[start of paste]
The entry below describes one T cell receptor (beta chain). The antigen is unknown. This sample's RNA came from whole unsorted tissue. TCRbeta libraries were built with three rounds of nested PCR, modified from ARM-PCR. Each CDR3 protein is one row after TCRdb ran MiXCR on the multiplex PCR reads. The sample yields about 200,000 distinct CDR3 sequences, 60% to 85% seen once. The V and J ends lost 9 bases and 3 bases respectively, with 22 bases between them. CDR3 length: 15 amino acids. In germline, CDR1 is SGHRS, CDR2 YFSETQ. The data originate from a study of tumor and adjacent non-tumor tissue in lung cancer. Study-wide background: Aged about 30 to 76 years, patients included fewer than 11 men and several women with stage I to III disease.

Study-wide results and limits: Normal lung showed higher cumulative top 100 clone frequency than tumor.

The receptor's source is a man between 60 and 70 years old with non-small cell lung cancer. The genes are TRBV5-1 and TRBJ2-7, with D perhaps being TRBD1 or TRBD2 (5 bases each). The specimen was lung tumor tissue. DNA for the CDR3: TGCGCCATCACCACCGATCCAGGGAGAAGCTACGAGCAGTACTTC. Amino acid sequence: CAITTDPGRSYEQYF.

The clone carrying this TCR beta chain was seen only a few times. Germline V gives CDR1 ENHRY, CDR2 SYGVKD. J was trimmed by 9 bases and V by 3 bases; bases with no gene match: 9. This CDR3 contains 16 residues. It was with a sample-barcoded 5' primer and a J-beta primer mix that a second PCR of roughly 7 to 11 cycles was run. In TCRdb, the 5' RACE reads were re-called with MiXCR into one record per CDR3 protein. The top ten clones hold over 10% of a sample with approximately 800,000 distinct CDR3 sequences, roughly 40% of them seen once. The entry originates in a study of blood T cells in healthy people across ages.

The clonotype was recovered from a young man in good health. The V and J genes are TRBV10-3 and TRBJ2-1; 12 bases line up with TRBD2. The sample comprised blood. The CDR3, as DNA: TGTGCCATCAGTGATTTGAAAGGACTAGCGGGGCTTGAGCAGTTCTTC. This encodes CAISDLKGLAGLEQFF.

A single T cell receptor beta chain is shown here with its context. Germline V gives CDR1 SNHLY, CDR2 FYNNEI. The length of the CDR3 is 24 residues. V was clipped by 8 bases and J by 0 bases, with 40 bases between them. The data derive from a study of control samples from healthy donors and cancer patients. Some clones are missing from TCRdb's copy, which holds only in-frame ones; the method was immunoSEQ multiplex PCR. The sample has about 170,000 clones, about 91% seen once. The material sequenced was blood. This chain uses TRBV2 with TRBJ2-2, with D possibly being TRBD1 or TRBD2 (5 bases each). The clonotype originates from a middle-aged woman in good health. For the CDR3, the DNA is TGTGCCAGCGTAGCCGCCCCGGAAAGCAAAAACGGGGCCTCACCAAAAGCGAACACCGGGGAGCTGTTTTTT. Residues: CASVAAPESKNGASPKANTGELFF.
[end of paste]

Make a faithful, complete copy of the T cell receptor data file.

The entry below describes one T cell receptor (beta chain). The antigen is unknown. This sample's RNA came from whole unsorted tissue. TCRbeta libraries were built with three rounds of nested PCR, modified from ARM-PCR. Each CDR3 protein is one row after TCRdb ran MiXCR on the multiplex PCR reads. The sample yields about 200,000 distinct CDR3 sequences, 60% to 85% seen once. The V and J ends lost 9 bases and 3 bases respectively, with 22 bases between them. CDR3 length: 15 amino acids. In germline, CDR1 is SGHRS, CDR2 YFSETQ. The data originate from a study of tumor and adjacent non-tumor tissue in lung cancer. Study-wide background: Aged about 30 to 76 years, patients included fewer than 11 men and several women with stage I to III disease.

Study-wide results and limits: Normal lung showed higher cumulative top 100 clone frequency than tumor.

The receptor's source is a man between 60 and 70 years old with non-small cell lung cancer. The genes are TRBV5-1 and TRBJ2-7, with D perhaps being TRBD1 or TRBD2 (5 bases each). The specimen was lung tumor tissue. DNA for the CDR3: TGCGCCATCACCACCGATCCAGGGAGAAGCTACGAGCAGTACTTC. Amino acid sequence: CAITTDPGRSYEQYF.

The clone carrying this TCR beta chain was seen only a few times. Germline V gives CDR1 ENHRY, CDR2 SYGVKD. J was trimmed by 9 bases and V by 3 bases; bases with no gene match: 9. This CDR3 contains 16 residues. It was with a sample-barcoded 5' primer and a J-beta primer mix that a second PCR of roughly 7 to 11 cycles was run. In TCRdb, the 5' RACE reads were re-called with MiXCR into one record per CDR3 protein. The top ten clones hold over 10% of a sample with approximately 800,000 distinct CDR3 sequences, roughly 40% of them seen once. The entry originates in a study of blood T cells in healthy people across ages.

The clonotype was recovered from a young man in good health. The V and J genes are TRBV10-3 and TRBJ2-1; 12 bases line up with TRBD2. The sample comprised blood. The CDR3, as DNA: TGTGCCATCAGTGATTTGAAAGGACTAGCGGGGCTTGAGCAGTTCTTC. This encodes CAISDLKGLAGLEQFF.

A single T cell receptor beta chain is shown here with its context. Germline V gives CDR1 SNHLY, CDR2 FYNNEI. The length of the CDR3 is 24 residues. V was clipped by 8 bases and J by 0 bases, with 40 bases between them. The data derive from a study of control samples from healthy donors and cancer patients. Some clones are missing from TCRdb's copy, which holds only in-frame ones; the method was immunoSEQ multiplex PCR. The sample has about 170,000 clones, about 91% seen once. The material sequenced was blood. This chain uses TRBV2 with TRBJ2-2, with D possibly being TRBD1 or TRBD2 (5 bases each). The clonotype originates from a middle-aged woman in good health. For the CDR3, the DNA is TGTGCCAGCGTAGCCGCCCCGGAAAGCAAAAACGGGGCCTCACCAAAAGCGAACACCGGGGAGCTGTTTTTT. Residues: CASVAAPESKNGASPKANTGELFF.